May 13, 2018
Table of Contents
Weekly Legends: Control Rogue
Another trip to the Valeera well. Last week we broke down a Fal’dorei Miracle deck that utilized a ton of the classic draw cards to create near-infinite spiders. This week, we’re going back to one of my favorite cards in the game, Kingsbane, to check out a legend Control Rogue deck. The words control and Rogue have not typically gone together in the past, but they do a nice job of melding in this one. Kingsbane as a tool is quite good against slower decks (especially with the overall lack of weapon removal in the current game) and the rest of the list is a perfect blend of healing and removal. It is all about staying alive in the current meta, and this list does that extremely well.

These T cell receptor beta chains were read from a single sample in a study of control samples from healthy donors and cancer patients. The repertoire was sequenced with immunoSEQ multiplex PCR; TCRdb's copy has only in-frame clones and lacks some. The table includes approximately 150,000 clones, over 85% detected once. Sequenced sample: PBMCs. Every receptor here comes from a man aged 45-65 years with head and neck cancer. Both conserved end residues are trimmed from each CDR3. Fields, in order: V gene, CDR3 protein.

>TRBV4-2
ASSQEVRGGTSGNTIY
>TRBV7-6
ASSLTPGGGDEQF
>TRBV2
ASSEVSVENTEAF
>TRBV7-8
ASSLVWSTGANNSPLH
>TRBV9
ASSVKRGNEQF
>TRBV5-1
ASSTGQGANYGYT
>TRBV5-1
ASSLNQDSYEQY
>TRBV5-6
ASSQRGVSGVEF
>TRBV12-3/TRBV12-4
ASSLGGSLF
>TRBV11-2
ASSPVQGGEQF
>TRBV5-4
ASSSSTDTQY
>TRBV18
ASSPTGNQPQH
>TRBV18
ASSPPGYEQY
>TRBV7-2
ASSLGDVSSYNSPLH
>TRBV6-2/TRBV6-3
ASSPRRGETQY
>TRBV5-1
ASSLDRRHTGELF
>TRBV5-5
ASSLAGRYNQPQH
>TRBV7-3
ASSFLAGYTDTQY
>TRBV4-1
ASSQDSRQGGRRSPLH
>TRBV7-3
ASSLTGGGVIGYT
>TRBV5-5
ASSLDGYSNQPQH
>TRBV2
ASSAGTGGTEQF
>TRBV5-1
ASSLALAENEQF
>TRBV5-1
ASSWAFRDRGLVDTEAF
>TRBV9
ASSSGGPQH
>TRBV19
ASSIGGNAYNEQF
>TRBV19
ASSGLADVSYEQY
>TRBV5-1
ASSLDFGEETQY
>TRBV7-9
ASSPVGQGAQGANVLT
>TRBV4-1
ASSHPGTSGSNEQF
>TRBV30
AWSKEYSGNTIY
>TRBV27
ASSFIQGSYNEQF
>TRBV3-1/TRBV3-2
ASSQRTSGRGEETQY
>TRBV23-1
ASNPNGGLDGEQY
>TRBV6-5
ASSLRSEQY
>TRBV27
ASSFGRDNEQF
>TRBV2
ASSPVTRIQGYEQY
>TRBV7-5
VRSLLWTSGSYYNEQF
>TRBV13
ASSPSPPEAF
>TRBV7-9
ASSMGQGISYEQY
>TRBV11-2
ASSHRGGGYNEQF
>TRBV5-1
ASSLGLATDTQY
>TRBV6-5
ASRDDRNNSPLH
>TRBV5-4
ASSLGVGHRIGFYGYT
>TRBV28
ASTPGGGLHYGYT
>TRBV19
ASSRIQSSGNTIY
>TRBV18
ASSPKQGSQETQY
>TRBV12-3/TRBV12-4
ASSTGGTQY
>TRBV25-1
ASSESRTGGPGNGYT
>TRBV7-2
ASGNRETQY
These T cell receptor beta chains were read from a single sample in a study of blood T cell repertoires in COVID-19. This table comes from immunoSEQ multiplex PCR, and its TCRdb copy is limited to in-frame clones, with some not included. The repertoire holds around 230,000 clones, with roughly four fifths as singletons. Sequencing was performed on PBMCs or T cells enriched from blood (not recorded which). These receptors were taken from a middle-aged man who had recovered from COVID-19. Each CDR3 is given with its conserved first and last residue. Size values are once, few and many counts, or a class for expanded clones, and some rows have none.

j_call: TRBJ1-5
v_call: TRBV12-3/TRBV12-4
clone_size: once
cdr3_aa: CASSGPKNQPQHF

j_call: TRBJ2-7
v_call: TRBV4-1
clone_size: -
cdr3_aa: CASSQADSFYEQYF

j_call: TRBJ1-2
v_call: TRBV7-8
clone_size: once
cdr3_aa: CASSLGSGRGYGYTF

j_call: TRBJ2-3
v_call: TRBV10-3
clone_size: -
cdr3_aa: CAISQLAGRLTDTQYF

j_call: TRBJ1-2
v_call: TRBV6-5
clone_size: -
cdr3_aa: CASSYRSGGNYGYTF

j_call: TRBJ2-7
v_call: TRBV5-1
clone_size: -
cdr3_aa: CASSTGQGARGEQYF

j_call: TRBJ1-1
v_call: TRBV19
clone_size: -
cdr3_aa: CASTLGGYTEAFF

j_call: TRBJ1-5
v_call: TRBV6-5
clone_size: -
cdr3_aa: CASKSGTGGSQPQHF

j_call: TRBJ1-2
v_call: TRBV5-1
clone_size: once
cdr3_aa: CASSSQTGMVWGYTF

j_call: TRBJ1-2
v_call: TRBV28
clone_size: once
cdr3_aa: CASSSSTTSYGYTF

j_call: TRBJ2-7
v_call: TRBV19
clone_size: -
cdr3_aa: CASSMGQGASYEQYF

Going back to one of the coolest cards in the game, Kingsbane is a powerful finisher for this deck. However, unlike the last time we teamed up with the weapon, it is not the focus of this build. In mill decks your goal is to dig as fast as you can in order to get to Bane, and then buff it as much as possible. Here, you are still going to buff it with the goal of killing your opponent, but the way you go about that is a bit different. You want games to go long with this deck. You want your opponent to slowly run out of resources as you chip them down turn after turn after turn. For that reason, this card should be used in the same way as Frost Lich Jaina. That is to say, use it to control the board until your opponent is out of steam. Then you start going face.